Should GP letter to patient/enhanced care versus treatment as usual (TAU) be used for people who self-harm?

Quality assessmentNo. of patientsEffectQualityImportance
No. of studiesDesignLimitationsInconsistencyIndirectnessImprecisionOther considerationsGP letter to patientTAURelative risk (95% CI)Absolute
Repetition of self-harm – during first 12 months
1Randomised trialsNo serious limitations--Serious1None211/964 (21.9%)189/968 (19.5%)RR 1.12 (0.94 to 1.34)23 more per 1000 (from 12 fewer to 66 more)--
-19.5%23 more per 1000 (from 12 fewer to 66 more)
Contact with services – during first 6 weeks
1Randomised trialsNo serious limitations--Serious1None351/599 (58.6%)387/681 (56.8%)RR 1.03 (0.94 to 1.13)17 more per 1000 (from 34 fewer to 74 more)--
-56.8%17 more per 1000 (from 34 fewer to 74 more)

Not statistically significant.

From: Appendix 17, GRADE evidence profiles

Cover of Self-Harm: Longer-Term Management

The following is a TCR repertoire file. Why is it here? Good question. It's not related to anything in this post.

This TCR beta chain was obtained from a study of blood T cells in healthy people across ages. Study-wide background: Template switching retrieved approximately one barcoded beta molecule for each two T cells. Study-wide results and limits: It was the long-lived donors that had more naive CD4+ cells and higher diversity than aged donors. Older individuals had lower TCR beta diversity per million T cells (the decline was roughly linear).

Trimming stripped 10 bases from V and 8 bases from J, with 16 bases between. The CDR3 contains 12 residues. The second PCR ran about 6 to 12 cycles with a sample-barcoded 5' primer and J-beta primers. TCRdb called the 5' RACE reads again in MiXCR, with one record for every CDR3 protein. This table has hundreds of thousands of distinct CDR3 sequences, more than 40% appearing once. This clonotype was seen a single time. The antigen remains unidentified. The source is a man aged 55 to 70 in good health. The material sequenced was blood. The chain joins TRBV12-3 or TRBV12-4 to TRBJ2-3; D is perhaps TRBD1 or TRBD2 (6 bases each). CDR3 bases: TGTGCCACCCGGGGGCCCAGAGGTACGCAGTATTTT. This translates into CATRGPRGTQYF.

Self-Harm: Longer-Term Management.
NICE Clinical Guidelines, No. 133.
National Collaborating Centre for Mental Health (UK).
Leicester (UK): British Psychological Society; 2012.
Copyright © 2012, The British Psychological Society & The Royal College of Psychiatrists.

All rights reserved. No part of this book may be reprinted or reproduced or utilised in any form or by any electronic, mechanical, or other means, now known or hereafter invented, including photocopying and recording, or in any information storage or retrieval system, without permission in writing from the publishers. Enquiries in this regard should be directed to the British Psychological Society.

NCBI Bookshelf. A service of the National Library of Medicine, National Institutes of Health.